The Seton Hill University Theatre Program has a long history of educating theatre majors for careers in the professional theatre while playing a vital role in the educational life of the campus. Seton Hill’s Theatre Program offers four full-length productions (as well as a number of shorter works) each year that generate audiences of over 3,500 and speak to topics addressed in courses across Seton Hill’s curriculum. For more information on the Theatre Program at Seton Hill, please visit www.setonhill.edu or call 724-830-0300.

The National Catholic Center for Holocaust Education (NCCHE) was established at Seton Hill University in 1987 with the primary purpose of providing broad dissemination of scholarship on the root causes of anti-Semitism, its relation to the Holocaust, and the implications from the Catholic perspective of both for today’s world. Toward this end the NCCHE is committed to: equipping educators to enter into serious discussion on the causes of anti-Semitism and the Holocaust; shaping appropriate curricular responses at all educational levels; and sustaining Seton Hill University’s Catholic Institute for Holocaust Studies in Israel through a cooperative program with Yad Vashem, Hebrew University and the Isaac Jacob Institute for Religious Law.

Opened in 1981, The Holocaust Center of the United Jewish Federation of Greater Pittsburgh’s mission is to educate teachers and students; to commemorate the lives of victims, including anyone traumatized by the events of 1933-1945; and to document those events through the collection of artifacts, videos and oral histories of survivors. The programs and exhibitions heighten public awareness, honor survivors, and keep the memory alive. The Holocaust Center believes that the lessons of the Holocaust are universal - to cherish every life, to fight racism and prejudice, and to be responsible for one another. The work of the Holocaust Center is divided into four areas: education, documentation, commemoration and programs. The Holocaust Center of Greater Pittsburgh is a beneficiary of the United Jewish Federation Foundation and the UJF Community Campaign.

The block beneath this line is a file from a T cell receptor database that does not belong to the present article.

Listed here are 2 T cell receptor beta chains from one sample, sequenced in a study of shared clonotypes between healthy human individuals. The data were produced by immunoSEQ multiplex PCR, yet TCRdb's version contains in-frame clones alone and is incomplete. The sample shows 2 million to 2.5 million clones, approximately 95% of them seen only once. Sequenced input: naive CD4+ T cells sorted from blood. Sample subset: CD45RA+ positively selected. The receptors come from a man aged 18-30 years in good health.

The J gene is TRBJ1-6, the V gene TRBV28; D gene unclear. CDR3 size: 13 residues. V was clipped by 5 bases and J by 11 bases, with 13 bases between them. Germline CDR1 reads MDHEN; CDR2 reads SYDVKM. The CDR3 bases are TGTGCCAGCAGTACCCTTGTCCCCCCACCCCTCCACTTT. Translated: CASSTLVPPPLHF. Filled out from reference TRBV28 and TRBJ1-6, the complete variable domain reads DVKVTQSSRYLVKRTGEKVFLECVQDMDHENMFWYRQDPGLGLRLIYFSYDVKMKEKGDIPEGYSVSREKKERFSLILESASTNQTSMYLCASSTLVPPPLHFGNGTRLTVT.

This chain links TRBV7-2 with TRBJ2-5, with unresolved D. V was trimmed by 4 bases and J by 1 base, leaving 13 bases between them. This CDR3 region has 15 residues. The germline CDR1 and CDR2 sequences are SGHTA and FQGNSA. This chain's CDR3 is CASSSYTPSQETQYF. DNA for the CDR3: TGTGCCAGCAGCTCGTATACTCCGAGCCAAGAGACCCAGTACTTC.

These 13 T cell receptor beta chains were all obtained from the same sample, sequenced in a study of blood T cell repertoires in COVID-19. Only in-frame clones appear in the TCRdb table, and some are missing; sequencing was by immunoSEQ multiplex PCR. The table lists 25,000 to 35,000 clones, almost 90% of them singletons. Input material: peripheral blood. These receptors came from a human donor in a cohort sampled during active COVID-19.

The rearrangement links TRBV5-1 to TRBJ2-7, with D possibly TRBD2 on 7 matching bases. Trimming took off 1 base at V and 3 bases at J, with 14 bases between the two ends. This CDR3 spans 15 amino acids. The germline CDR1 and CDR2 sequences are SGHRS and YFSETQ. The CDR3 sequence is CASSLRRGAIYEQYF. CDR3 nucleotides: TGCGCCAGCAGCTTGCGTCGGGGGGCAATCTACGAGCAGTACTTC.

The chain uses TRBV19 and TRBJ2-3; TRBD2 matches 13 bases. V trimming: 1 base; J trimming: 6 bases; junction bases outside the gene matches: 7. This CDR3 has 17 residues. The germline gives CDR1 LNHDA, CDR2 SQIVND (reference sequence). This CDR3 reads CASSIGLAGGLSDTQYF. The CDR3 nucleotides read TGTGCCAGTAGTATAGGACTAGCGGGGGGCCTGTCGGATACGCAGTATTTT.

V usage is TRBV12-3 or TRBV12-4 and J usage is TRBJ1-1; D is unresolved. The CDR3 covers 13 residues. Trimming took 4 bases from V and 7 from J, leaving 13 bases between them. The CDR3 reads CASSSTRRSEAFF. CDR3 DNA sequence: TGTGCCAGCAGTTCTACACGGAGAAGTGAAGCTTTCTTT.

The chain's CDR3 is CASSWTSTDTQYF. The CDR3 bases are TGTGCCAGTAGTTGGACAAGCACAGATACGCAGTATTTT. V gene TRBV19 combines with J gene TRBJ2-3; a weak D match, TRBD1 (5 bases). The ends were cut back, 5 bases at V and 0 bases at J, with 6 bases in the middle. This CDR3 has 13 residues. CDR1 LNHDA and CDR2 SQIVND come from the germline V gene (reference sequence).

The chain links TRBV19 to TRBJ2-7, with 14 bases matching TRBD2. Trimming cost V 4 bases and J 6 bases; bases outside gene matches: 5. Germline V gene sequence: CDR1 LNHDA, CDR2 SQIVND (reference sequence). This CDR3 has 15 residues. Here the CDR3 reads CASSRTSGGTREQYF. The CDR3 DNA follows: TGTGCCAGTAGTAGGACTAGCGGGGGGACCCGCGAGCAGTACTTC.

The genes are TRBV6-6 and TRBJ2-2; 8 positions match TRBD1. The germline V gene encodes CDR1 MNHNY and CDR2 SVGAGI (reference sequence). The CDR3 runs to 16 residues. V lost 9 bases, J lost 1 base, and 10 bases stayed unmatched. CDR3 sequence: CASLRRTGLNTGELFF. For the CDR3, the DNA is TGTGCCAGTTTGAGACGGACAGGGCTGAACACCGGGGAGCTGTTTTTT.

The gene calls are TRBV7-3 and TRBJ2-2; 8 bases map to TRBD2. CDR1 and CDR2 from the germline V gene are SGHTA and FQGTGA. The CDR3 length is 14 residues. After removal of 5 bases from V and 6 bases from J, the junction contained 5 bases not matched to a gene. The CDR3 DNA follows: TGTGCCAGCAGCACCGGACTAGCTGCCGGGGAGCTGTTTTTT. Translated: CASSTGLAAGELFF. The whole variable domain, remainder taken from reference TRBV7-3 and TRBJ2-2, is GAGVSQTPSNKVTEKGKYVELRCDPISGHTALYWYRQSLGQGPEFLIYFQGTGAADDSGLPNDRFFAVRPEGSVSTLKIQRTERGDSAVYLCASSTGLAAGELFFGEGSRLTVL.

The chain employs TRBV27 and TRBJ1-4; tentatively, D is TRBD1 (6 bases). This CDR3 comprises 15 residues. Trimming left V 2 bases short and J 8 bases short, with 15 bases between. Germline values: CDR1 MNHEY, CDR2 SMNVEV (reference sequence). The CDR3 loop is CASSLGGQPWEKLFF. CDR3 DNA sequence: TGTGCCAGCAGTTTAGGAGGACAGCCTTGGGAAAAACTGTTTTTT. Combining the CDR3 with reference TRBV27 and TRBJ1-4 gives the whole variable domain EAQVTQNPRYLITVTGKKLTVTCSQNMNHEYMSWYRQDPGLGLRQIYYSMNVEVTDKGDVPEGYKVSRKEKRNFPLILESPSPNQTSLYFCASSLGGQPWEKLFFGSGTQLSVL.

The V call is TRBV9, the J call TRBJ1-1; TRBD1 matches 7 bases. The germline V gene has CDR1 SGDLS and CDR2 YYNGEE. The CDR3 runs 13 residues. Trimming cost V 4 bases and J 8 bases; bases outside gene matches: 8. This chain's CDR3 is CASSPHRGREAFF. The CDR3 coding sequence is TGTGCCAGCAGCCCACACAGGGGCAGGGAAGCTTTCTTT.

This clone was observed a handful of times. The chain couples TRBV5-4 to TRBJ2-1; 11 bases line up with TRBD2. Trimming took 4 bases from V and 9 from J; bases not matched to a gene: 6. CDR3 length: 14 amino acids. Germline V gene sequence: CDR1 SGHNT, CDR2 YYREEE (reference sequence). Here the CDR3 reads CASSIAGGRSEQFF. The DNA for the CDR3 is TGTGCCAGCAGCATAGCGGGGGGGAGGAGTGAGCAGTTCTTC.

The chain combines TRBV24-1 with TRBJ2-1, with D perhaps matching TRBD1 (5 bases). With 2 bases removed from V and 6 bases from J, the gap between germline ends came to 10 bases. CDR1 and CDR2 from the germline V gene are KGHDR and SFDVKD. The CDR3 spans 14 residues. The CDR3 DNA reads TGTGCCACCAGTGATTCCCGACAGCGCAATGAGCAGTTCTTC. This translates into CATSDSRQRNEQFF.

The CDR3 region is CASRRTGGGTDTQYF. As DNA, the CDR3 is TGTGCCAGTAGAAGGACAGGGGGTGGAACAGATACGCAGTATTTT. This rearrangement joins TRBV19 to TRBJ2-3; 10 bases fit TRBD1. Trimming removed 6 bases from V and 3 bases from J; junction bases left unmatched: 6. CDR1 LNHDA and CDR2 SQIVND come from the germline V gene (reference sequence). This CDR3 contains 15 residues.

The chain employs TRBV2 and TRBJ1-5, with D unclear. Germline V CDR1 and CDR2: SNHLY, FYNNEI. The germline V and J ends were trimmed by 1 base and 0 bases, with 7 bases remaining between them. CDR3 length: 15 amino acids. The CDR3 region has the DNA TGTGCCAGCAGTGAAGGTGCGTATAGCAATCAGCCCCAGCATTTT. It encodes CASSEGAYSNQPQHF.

Seton Hill University, chartered in 1918, is a coeducational Catholic liberal arts university in Greensburg, Pa. with more than 30 undergraduate programs and nine graduate programs, including an MBA. Seton Hill brings the world to its students through its distinguished lecturers and nationally and internationally renowned centers. Recognized three times by Entrepreneur magazine as one of the nation’s Top 100 Entrepreneurial Universities, Seton Hill has also been named one of the Best in the Northeast by The Princeton Review and one of Pennsylvania’s Top 100 Businesses by Pennsylvania Business Central. In addition, Seton Hill has been named a University of Distinction by Colleges of Distinction, an organization founded by a group of concerned parents, educators and admissions professionals. For more information on Seton Hill please visit www.setonhill.edu or call 1-800-826-6234.



Dr. Terry Brino-Dean, Program Director, Seton Hill Theatre

Becca Baker, Associate Director of Media Relations
724-830-1069/724-689-3599 (cell) / bbaker@setonhill.edu